“This is certainly a breakthrough for both the mini PC and personal computing,” explains Tony Wong, CEO, ZOTAC International. “We are adding more functions to elevate the mini PC to a whole new plane while keeping our signature space saving design and power efficiency. This new addition to the mini PC family will open new doors to even more functionalities.”

One of the main features is the ability to combine two storage devices into a RAID 0 or RAID 1 configuration. With these new mini-PCs, users will be able to fully utilize their storage devices and create a logical drive that either improves the performance or one that provides redundancy.

The R-Series isn’t just well suited for the office and home, the serial port allows it to be used for commercial and industrial purposes. You can connect a vast array of machinery and control it from these systems or use it for digital signage, entertainment, and kiosk controllers.

You can connect both DisplayPort 1.2 and HDMI 1.4 displays to the units and add two DDR3 1600MHz SO-DIMM modules. Processor wise they differentiate a bit between a Core i3 with 2.1GHz and a Celeron 2961Y with 1.1GHz, but both are dual-cores. 802.11ac WiFi and Bluetooth 3.0, Gigabit Ethernet and USB 3.0 are also present.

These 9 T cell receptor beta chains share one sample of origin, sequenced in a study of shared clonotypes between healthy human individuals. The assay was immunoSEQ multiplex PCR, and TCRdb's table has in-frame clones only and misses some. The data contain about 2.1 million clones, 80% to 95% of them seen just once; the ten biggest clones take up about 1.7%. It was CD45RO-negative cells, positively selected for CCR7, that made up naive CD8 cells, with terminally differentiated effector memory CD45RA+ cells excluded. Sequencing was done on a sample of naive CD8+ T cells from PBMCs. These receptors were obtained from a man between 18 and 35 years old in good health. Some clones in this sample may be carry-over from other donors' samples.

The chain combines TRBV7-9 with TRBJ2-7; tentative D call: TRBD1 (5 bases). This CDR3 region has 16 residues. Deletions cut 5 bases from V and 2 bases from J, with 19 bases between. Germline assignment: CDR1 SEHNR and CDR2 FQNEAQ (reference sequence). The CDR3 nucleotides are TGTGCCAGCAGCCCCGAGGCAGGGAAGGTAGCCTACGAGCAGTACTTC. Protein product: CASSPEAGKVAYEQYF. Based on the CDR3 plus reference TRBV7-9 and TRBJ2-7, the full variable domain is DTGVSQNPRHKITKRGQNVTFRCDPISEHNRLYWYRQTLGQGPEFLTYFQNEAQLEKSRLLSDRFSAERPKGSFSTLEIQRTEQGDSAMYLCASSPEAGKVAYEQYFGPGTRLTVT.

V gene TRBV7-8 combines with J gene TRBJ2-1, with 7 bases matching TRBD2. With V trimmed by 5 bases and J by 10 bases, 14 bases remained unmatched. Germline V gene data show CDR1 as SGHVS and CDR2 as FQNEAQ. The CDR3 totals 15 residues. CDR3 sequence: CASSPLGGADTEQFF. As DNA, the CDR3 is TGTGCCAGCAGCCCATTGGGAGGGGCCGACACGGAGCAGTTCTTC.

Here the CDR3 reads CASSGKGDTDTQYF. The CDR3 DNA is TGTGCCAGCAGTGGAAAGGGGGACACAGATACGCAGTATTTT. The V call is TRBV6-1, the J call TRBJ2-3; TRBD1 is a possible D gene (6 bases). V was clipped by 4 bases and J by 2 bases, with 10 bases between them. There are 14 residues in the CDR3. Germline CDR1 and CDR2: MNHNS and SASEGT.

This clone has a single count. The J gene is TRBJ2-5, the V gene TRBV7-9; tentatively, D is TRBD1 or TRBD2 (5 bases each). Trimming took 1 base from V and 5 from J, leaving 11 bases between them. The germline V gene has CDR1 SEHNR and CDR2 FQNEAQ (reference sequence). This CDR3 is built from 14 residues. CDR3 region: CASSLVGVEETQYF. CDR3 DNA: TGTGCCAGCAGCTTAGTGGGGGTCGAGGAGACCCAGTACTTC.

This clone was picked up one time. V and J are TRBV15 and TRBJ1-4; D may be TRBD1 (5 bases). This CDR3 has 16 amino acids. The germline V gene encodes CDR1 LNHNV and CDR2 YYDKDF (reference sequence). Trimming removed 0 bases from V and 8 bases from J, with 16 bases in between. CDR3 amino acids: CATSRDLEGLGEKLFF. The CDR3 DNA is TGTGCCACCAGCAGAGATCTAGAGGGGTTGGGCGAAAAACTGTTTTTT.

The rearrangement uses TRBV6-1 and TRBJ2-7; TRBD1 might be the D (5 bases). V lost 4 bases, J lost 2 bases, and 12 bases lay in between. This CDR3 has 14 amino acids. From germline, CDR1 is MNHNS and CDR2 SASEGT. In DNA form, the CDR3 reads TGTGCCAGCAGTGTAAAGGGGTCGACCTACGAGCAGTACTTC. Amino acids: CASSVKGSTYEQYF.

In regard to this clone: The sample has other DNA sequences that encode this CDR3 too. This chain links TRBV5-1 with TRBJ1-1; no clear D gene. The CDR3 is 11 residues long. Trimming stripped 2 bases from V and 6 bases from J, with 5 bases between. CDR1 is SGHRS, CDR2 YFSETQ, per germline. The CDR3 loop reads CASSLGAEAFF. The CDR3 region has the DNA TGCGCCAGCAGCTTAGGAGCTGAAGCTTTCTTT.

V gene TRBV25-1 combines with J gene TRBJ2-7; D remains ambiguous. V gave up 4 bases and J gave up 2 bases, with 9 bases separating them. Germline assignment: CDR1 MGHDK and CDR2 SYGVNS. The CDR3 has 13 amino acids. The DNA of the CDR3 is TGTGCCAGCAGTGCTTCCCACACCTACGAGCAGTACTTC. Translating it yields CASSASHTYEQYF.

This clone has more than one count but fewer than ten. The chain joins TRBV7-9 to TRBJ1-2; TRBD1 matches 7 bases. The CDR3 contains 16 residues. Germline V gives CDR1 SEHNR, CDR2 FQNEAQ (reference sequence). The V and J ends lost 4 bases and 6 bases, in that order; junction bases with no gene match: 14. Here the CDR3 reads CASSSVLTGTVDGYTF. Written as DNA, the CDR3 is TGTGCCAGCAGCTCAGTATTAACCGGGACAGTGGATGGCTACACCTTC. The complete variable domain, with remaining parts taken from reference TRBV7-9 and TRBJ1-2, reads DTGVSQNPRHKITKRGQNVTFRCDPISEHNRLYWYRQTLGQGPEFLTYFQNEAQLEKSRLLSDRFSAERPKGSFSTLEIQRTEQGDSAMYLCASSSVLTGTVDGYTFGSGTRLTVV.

Silicon Power Unveiled new M10 M.2 and mSATA SSDs

SP Silicon Power’s newest SSD comes in two compact form factors and allows you to speed up the performance of your ultrabook and similar devices. The new drive is dubbed the M10 and will be available as both NGFF M.2 2280 module and full-sized mSATA module for compatibility with as many systems as possible.

The M10 solid state drive is built with MLC NAND flash chips and an unspecified “high-quality controller”. It can achieve sequential transfer rates up to 520MB/s reading and 330MB/s writing. The random 4K performance is rated to 40,000 IOPS at both reading and writing.

The M10 is built with support for Intel’s Smart Response Technology (IRST) that enables you to use the SSD as a cache for your mechanical HDD and effectively create a high-performance SSHD out of the new M10 and your old drive.

Feature wise all the basics are covered with TRIM, NCQ, and S.M.A.R.T. commands to keep the performance at optimal levels throughout its lifetime and operation. It also supports ECC technology and Bad Block Management to guarantee data transmission reliability.